George Washington Papers

To George Washington from Ferdinando Fairfax, 22 August 1797

From Ferdinando Fairfax

Shannon-hill 22d Aug: 1797.

Respected Sir,

Upon more particular Inquiry respecting the Cook of whom I was speaking to you, he is said to possess some ill qualities that might probably disqualify him for your Service; therefore it wou’d not be adviseable to calculate on getting him, if you can be otherwise supplied with a good Cook. My near neighbour Mr Robt Baylor (at whose house Mr Payton Gwynn, his master, stay’d, when up the Country) tells me that Dishonesty was the cause of his being first sold from Shirley; and that is a quality not often corrected by time.1

I have only to regret being thus deprived of an opportunity of rendering some service in this business; and make this early communication to prevent suspense.

When you have made your determination, how to dispose of your Jacks, I shall esteem it a favor to be made acquainted with it. To hire for a certain price or for a share of Profits, would suit me; tho, if I could get one of the best, I would rather buy.2 With great respect I am, Sir, Your hble servt

Ferdno Fairfax


Ferdinando Fairfax (1769–1820), GW’s godson, was the son of Bryan Fairfax and the heir to the American property of his uncle George William Fairfax. He lived at his place Shannon Hill in Berkeley County on the Shenandoah River.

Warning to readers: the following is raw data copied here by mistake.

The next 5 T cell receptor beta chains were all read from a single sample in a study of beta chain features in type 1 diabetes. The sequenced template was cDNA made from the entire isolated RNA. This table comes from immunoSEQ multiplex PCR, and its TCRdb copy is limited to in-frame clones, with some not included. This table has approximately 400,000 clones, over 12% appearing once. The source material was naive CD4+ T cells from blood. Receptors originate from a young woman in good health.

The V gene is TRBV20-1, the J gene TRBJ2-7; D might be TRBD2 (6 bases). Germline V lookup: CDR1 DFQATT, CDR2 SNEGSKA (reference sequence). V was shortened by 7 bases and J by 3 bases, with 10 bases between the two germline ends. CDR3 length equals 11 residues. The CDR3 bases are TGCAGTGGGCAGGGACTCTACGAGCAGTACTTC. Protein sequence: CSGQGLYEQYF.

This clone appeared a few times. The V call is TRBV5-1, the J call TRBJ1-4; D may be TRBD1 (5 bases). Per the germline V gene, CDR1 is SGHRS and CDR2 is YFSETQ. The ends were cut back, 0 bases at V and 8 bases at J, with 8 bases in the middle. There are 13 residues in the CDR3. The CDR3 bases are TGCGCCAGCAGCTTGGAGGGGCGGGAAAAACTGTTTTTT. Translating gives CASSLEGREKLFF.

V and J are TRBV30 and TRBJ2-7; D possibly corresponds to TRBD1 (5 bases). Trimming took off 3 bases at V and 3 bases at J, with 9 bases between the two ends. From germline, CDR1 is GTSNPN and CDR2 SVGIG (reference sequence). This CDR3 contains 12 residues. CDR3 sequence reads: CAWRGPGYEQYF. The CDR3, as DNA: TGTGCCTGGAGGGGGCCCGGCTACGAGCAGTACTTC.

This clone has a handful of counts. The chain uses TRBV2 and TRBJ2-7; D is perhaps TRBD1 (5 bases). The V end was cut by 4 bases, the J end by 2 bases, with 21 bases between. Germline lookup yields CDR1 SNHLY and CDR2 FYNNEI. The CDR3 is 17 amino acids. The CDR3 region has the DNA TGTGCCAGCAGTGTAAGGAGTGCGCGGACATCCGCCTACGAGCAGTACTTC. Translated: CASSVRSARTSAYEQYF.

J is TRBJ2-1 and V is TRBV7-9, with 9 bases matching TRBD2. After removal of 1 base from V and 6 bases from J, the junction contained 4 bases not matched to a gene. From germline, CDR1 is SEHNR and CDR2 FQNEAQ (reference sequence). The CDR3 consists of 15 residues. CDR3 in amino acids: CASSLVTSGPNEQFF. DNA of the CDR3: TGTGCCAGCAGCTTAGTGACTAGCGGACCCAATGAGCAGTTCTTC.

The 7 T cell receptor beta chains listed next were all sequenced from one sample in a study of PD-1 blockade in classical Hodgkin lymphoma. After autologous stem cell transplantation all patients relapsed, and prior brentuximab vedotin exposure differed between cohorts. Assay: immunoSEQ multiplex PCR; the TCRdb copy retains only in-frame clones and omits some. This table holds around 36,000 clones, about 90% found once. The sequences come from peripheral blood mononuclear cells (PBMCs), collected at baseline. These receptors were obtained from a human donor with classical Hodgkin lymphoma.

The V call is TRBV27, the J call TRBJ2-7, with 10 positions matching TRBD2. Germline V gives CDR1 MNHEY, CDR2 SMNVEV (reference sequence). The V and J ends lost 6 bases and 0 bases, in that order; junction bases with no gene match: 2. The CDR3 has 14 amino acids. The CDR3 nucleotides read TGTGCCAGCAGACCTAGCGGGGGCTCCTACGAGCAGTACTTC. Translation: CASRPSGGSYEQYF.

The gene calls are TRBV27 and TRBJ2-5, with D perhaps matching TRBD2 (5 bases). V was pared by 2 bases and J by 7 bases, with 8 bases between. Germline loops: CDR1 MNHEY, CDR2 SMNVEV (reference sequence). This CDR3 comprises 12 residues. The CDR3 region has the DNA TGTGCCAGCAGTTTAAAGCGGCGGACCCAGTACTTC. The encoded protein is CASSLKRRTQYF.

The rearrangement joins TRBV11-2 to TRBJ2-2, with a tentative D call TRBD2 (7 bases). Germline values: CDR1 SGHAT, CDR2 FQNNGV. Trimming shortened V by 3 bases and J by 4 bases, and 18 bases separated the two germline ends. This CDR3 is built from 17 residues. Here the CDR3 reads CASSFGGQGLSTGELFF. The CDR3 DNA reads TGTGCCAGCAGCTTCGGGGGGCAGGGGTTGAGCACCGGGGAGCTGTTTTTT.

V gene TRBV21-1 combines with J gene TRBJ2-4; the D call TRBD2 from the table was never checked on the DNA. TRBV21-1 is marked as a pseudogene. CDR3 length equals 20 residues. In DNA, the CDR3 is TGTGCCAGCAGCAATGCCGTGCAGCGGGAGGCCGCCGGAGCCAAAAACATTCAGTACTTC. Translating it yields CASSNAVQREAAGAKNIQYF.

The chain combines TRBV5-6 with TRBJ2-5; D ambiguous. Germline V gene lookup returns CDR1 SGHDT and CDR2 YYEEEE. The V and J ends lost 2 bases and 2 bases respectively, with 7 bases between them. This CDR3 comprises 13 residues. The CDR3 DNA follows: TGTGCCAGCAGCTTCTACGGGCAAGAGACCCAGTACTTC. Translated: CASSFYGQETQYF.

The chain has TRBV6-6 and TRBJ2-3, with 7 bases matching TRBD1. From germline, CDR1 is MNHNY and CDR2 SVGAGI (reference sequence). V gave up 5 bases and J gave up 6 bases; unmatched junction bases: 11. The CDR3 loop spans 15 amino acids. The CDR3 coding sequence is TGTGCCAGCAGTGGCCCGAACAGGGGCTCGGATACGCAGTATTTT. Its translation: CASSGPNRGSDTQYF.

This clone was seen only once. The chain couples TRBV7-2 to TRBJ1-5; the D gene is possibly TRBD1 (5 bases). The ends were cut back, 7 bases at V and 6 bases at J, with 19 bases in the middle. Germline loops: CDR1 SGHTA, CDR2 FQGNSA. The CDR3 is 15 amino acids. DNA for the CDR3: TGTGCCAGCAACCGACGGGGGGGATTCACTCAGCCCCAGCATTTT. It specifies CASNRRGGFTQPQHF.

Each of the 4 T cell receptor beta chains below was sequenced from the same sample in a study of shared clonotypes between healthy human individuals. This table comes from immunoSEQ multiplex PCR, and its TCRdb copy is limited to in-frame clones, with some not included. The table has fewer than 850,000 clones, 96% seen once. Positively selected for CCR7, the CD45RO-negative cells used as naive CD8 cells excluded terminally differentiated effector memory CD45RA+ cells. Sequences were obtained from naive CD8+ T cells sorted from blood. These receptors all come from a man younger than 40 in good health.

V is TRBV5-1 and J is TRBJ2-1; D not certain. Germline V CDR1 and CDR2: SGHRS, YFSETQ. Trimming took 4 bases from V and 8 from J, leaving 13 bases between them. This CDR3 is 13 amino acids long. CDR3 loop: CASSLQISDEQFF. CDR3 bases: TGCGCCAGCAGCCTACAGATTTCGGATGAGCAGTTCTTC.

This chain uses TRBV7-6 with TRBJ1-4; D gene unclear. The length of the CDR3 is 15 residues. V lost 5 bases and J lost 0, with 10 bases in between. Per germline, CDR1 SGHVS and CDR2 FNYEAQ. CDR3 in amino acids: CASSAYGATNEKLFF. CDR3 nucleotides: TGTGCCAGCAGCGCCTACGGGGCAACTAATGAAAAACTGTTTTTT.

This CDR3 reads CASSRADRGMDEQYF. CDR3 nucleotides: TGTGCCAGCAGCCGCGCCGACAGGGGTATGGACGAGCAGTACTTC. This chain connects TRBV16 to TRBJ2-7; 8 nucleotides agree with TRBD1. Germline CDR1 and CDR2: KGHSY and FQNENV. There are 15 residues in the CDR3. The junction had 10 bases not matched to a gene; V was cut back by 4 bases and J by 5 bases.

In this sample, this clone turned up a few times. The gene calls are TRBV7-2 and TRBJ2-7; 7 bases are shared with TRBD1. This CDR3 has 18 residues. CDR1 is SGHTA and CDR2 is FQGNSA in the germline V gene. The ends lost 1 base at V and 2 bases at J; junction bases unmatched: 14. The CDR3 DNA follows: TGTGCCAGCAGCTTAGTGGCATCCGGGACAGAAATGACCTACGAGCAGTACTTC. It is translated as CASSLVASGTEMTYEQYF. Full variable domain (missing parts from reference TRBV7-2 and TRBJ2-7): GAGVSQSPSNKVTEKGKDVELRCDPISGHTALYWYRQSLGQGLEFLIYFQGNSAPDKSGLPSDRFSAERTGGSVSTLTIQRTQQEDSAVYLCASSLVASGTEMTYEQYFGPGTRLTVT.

1For references to the Washingtons’ search in 1797 for a proper cook for Mount Vernon, see GW to Ludwell Lee, 20 July, n.1. Robert Baylor lived in Shepherdstown, Berkeley County, in 1795 when he represented the county in the house of delegates. He later moved to Logan County, Kentucky. He probably is the Robert Baylor who was a son of Col. John Baylor (1705–1772) of Newmarket in Caroline County and a brother of GW’s former aide-de-camp George Baylor (d. 1784). John Baylor’s son Robert married Frances Gwynn (b. 1757) of Gwynn’s Island. The Payton Gwynn who is mentioned in the letter is probably Thomas Peyton Gwynn (1762–1810),a younger brother of Frances Gwynn Baylor. Fairfax is saying that Gwynn was the cook’s master.

2It undoubtedly was when Fairfax spent the night of 14 Aug. at Mount Vernon that he learned of the Washingtons’ need for a cook and discussed with GW the disposition of GW’s jackasses (Diaries description begins Donald Jackson and Dorothy Twohig, eds. The Diaries of George Washington. 6 vols. Charlottesville, Va., 1976–79. description ends , 6:252).

Index Entries